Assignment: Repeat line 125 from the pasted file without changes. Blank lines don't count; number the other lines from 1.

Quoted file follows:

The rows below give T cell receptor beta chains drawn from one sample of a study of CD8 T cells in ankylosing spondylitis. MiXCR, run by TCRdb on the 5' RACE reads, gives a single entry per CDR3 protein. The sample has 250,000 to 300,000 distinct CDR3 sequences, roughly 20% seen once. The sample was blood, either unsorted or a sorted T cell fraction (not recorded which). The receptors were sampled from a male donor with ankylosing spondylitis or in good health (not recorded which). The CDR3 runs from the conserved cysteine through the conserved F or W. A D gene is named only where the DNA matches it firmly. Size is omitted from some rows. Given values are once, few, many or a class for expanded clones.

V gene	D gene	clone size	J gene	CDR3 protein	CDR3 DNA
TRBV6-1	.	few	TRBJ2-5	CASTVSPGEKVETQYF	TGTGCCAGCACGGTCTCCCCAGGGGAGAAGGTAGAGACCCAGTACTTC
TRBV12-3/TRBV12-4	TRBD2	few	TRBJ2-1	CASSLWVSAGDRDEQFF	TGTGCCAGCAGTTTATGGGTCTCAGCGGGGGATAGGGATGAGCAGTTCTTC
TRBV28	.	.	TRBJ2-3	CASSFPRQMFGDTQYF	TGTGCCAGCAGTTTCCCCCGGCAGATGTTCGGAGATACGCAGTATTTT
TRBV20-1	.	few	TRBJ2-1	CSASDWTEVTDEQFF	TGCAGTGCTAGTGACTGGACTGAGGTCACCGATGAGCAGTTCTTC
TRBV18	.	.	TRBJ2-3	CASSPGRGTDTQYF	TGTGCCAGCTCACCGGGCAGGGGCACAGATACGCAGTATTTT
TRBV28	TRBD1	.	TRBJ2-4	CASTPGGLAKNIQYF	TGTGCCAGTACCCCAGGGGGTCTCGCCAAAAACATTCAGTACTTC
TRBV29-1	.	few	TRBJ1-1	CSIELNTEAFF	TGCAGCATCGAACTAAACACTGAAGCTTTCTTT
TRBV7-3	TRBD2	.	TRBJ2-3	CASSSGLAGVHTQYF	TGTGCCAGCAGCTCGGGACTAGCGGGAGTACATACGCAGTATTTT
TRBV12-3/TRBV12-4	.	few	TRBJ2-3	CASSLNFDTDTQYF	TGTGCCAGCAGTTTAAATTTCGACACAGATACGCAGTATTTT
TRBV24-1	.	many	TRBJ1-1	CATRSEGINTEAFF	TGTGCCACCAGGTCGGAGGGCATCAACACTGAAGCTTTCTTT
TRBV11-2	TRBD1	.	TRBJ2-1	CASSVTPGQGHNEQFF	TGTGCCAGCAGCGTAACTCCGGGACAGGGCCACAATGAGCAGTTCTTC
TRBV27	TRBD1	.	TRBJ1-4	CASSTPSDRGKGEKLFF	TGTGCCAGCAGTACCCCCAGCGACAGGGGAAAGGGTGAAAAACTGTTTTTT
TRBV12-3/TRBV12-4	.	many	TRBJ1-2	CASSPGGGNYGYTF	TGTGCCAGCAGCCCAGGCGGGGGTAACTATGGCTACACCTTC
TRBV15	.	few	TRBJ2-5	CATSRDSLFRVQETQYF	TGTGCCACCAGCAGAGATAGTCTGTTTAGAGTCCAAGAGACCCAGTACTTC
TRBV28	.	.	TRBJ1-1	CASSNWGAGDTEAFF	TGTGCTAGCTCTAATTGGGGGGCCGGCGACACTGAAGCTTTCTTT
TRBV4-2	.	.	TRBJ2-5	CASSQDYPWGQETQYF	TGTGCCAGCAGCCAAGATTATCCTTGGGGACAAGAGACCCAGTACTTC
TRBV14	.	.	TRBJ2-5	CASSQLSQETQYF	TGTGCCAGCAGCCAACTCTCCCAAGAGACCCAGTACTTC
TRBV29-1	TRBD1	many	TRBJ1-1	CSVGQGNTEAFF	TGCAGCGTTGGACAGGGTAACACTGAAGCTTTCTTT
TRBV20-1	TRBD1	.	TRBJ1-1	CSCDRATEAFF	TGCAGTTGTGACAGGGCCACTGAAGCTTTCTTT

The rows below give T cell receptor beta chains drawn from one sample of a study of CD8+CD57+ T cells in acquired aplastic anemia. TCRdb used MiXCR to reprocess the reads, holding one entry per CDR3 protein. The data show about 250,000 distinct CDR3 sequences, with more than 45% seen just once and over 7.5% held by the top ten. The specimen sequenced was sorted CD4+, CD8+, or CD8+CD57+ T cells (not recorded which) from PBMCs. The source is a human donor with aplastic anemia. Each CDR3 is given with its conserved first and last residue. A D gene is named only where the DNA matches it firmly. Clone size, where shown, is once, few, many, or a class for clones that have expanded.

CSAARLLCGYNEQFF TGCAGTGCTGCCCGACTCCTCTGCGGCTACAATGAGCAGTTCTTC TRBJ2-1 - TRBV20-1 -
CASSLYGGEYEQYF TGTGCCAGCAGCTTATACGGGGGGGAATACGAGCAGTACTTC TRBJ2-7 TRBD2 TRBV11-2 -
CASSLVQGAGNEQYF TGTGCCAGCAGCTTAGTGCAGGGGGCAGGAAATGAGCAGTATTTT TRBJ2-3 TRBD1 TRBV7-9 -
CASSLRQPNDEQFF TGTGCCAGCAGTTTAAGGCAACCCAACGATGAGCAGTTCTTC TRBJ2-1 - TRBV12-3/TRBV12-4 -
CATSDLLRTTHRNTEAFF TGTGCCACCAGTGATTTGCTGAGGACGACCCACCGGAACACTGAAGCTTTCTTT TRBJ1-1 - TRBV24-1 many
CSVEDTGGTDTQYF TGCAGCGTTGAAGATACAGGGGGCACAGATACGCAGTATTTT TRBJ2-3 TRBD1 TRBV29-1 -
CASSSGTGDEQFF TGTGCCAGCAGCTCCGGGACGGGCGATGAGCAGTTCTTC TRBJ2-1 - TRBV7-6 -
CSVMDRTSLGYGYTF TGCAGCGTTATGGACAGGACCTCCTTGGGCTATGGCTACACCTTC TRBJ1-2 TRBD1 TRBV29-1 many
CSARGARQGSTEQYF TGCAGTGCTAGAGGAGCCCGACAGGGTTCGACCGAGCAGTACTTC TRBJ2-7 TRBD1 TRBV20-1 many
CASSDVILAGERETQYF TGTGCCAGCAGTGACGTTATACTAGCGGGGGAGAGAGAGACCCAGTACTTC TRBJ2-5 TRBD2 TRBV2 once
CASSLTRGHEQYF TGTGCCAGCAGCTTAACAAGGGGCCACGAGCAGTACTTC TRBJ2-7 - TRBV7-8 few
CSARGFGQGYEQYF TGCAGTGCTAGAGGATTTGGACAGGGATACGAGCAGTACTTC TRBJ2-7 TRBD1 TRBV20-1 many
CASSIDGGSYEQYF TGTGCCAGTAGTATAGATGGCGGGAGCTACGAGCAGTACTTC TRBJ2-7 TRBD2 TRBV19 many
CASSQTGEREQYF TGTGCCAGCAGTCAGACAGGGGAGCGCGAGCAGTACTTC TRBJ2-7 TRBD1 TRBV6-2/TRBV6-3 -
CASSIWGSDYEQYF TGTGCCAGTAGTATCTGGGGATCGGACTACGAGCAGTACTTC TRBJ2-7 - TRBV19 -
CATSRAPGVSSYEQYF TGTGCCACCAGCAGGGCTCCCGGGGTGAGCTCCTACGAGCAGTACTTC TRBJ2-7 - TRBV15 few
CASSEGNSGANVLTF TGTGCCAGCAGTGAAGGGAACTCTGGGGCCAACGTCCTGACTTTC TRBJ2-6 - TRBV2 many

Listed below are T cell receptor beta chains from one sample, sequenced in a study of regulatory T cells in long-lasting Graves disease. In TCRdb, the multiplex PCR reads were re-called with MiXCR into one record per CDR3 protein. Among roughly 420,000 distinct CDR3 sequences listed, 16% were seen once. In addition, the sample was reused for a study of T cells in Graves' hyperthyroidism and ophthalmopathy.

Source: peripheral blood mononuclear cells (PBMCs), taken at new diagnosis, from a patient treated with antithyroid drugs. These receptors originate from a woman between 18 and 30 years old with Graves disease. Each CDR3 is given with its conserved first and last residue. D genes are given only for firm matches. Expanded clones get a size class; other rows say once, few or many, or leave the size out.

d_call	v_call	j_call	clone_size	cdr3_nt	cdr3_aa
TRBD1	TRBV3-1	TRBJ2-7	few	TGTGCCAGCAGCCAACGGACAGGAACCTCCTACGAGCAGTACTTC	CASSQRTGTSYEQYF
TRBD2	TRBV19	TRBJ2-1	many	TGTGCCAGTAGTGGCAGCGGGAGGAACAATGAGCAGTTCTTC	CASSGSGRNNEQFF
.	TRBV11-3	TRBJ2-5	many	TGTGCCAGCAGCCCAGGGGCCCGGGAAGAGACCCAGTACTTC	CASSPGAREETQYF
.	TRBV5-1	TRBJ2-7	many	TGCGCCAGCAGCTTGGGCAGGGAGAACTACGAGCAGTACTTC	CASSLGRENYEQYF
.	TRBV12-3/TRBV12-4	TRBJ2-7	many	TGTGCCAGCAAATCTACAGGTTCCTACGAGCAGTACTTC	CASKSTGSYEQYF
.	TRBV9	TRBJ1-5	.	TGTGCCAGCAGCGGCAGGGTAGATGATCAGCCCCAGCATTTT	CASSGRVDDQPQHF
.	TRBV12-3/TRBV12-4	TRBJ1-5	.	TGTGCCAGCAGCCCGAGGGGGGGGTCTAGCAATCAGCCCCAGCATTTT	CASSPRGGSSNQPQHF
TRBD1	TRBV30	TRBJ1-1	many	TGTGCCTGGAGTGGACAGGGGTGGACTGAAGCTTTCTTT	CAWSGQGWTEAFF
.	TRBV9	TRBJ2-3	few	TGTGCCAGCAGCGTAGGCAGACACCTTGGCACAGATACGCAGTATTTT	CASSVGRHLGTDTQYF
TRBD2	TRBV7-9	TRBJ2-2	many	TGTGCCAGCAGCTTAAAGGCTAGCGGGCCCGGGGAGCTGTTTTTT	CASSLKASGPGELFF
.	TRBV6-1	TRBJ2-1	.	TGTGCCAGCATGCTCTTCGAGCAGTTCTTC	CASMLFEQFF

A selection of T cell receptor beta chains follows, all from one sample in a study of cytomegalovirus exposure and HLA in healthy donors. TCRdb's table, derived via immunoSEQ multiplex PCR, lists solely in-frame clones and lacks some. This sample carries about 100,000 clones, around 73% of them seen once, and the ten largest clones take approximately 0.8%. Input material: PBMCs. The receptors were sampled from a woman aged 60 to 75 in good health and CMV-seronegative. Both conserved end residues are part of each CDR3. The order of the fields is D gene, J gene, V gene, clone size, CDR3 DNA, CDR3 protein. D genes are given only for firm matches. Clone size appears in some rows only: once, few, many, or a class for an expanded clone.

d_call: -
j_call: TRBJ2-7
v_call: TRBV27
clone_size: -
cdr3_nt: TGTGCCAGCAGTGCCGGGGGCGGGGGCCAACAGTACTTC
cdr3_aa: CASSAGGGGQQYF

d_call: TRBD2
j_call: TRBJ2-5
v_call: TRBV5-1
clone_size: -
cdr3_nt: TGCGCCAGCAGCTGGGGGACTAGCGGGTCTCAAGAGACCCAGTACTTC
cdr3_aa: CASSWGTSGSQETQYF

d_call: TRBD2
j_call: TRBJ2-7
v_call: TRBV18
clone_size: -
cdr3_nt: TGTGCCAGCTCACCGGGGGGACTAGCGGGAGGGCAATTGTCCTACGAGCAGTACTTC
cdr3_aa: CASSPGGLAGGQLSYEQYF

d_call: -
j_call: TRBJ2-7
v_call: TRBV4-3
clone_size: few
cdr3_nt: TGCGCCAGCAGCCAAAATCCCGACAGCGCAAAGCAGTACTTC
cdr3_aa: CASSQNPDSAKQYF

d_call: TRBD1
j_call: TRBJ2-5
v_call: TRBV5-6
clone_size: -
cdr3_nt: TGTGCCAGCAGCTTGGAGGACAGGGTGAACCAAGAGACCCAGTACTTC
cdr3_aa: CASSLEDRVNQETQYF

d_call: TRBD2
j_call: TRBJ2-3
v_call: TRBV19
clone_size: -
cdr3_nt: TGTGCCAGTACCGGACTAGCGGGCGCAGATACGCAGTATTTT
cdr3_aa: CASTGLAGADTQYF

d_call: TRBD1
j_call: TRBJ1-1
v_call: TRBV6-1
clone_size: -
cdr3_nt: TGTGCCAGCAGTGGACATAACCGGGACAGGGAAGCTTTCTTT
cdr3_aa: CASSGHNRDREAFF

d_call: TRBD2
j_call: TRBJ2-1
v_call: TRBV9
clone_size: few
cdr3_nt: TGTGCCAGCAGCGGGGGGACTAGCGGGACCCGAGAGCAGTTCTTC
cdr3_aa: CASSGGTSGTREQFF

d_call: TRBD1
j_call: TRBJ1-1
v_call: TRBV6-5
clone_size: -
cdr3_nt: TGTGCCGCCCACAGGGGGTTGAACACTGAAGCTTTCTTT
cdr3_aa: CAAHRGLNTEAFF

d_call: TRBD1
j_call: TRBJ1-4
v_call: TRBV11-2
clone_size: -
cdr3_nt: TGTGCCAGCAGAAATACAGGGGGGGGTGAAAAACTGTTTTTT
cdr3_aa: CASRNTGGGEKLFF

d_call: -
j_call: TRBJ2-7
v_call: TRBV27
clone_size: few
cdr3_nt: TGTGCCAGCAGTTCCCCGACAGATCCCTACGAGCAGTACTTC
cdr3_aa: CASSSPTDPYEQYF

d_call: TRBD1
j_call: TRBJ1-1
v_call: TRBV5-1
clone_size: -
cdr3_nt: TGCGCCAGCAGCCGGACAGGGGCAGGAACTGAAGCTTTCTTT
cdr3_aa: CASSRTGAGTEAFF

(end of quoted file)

cdr3_nt: TGCGCCAGCAGCCGGACAGGGGCAGGAACTGAAGCTTTCTTT